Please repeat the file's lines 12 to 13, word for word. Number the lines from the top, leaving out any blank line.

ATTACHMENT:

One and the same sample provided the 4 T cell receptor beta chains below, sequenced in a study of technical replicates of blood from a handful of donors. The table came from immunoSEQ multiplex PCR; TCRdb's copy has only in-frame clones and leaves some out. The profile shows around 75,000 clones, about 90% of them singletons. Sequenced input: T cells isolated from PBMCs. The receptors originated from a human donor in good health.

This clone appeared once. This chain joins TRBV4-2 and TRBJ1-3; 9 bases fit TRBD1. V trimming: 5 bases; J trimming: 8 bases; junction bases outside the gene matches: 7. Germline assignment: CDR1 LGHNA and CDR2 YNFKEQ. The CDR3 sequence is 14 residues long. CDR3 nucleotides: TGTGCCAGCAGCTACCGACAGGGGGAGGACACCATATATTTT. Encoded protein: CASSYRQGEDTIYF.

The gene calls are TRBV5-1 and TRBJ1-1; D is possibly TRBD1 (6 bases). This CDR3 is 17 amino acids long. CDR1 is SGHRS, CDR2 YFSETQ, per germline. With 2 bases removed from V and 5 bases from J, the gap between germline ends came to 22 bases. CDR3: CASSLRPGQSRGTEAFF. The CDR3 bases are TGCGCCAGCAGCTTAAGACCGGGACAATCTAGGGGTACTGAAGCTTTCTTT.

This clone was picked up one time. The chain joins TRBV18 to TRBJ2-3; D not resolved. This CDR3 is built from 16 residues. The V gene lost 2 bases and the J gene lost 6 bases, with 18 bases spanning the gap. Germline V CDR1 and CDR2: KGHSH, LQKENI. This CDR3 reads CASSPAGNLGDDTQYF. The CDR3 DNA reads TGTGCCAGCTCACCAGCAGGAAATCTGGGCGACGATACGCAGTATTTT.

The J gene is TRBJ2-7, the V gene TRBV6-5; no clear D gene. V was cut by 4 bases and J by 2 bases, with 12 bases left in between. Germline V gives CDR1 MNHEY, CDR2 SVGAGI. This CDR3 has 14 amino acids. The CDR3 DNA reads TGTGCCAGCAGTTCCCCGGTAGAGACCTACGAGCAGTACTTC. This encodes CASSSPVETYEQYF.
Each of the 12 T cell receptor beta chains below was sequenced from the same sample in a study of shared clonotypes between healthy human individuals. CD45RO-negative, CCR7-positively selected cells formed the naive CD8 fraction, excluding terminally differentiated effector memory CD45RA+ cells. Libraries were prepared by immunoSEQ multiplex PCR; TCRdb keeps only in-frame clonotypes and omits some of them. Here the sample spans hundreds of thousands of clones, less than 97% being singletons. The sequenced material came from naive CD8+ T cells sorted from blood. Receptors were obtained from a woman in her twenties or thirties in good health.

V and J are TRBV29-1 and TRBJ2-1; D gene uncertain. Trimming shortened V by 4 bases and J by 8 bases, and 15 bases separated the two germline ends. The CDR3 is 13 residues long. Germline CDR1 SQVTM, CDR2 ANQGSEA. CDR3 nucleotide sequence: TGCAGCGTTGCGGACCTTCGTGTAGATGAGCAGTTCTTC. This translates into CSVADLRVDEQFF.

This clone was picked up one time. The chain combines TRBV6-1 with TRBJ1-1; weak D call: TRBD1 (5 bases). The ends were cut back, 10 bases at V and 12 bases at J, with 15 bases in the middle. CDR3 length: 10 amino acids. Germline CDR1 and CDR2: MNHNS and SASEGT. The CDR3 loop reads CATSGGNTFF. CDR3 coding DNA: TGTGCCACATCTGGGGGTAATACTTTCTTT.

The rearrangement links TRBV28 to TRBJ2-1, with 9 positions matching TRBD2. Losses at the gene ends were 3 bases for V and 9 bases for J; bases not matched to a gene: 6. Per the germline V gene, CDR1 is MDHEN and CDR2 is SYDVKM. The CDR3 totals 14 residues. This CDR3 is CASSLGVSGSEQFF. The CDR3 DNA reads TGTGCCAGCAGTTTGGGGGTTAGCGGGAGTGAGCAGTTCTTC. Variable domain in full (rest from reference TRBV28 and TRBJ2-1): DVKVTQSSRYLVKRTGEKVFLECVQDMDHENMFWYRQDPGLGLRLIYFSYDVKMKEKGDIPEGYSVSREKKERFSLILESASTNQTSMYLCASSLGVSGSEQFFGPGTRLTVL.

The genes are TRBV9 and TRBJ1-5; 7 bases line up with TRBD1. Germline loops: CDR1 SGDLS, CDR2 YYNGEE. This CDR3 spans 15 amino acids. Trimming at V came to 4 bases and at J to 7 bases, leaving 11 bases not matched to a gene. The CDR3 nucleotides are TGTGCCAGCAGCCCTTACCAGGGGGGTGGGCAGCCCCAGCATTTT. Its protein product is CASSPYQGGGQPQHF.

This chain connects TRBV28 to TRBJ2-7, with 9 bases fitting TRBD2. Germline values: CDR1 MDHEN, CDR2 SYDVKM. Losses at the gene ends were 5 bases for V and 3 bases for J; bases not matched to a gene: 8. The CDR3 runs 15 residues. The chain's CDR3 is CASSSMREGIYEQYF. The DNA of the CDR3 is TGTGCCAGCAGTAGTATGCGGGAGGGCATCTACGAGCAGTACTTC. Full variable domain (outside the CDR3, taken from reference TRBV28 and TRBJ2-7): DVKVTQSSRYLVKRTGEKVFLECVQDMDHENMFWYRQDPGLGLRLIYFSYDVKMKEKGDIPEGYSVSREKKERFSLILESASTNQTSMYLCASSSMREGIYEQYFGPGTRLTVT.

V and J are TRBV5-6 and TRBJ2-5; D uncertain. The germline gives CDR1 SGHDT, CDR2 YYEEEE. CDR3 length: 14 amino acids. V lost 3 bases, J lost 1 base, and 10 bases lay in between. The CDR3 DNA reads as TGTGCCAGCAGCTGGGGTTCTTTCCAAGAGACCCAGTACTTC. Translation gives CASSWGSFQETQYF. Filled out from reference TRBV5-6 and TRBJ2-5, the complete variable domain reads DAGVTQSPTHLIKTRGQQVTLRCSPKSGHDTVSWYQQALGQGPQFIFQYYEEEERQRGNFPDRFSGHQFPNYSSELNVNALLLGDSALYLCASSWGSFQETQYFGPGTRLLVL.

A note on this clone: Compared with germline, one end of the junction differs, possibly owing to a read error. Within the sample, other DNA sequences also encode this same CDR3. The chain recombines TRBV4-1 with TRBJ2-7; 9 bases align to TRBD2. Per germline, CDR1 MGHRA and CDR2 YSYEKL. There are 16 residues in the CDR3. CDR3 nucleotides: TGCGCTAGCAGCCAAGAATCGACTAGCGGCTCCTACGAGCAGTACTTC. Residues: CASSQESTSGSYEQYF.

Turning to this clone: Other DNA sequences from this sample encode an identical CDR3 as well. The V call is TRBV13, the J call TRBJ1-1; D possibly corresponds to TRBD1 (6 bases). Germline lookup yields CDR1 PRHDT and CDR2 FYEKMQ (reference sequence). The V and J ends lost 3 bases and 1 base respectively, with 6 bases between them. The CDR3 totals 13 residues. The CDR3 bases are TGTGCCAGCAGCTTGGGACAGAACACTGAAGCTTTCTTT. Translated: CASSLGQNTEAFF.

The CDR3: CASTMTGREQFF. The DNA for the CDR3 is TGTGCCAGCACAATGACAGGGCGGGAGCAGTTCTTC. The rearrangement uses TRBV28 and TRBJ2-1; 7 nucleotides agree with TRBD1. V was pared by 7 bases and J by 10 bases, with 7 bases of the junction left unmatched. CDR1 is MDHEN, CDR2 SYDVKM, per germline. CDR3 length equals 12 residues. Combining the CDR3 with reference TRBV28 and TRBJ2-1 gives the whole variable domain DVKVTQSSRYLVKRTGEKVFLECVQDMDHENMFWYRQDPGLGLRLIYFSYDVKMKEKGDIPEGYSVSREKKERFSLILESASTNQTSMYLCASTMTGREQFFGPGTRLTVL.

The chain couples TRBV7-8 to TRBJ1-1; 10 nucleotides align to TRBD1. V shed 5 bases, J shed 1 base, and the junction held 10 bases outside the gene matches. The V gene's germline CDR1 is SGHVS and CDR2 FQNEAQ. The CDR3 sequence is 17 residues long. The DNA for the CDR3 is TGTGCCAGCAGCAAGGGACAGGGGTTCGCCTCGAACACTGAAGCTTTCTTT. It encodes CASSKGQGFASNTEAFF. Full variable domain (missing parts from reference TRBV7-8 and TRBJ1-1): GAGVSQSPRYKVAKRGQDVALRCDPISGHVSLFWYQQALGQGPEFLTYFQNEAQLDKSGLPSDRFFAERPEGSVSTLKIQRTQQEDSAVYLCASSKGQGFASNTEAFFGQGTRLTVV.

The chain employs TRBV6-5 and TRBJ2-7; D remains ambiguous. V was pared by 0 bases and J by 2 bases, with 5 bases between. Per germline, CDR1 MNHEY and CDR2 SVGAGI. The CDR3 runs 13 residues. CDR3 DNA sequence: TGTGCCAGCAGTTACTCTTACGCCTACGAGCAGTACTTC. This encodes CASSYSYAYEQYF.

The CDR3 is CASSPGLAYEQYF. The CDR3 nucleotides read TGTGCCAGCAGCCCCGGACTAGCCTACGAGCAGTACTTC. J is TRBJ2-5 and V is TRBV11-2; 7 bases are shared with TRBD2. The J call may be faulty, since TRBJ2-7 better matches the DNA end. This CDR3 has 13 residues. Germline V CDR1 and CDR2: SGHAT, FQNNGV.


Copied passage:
V and J are TRBV5-6 and TRBJ2-5; D uncertain. The germline gives CDR1 SGHDT, CDR2 YYEEEE. CDR3 length: 14 amino acids. V lost 3 bases, J lost 1 base, and 10 bases lay in between. The CDR3 DNA reads as TGTGCCAGCAGCTGGGGTTCTTTCCAAGAGACCCAGTACTTC. Translation gives CASSWGSFQETQYF. Filled out from reference TRBV5-6 and TRBJ2-5, the complete variable domain reads DAGVTQSPTHLIKTRGQQVTLRCSPKSGHDTVSWYQQALGQGPQFIFQYYEEEERQRGNFPDRFSGHQFPNYSSELNVNALLLGDSALYLCASSWGSFQETQYFGPGTRLLVL.

A note on this clone: Compared with germline, one end of the junction differs, possibly owing to a read error. Within the sample, other DNA sequences also encode this same CDR3. The chain recombines TRBV4-1 with TRBJ2-7; 9 bases align to TRBD2. Per germline, CDR1 MGHRA and CDR2 YSYEKL. There are 16 residues in the CDR3. CDR3 nucleotides: TGCGCTAGCAGCCAAGAATCGACTAGCGGCTCCTACGAGCAGTACTTC. Residues: CASSQESTSGSYEQYF.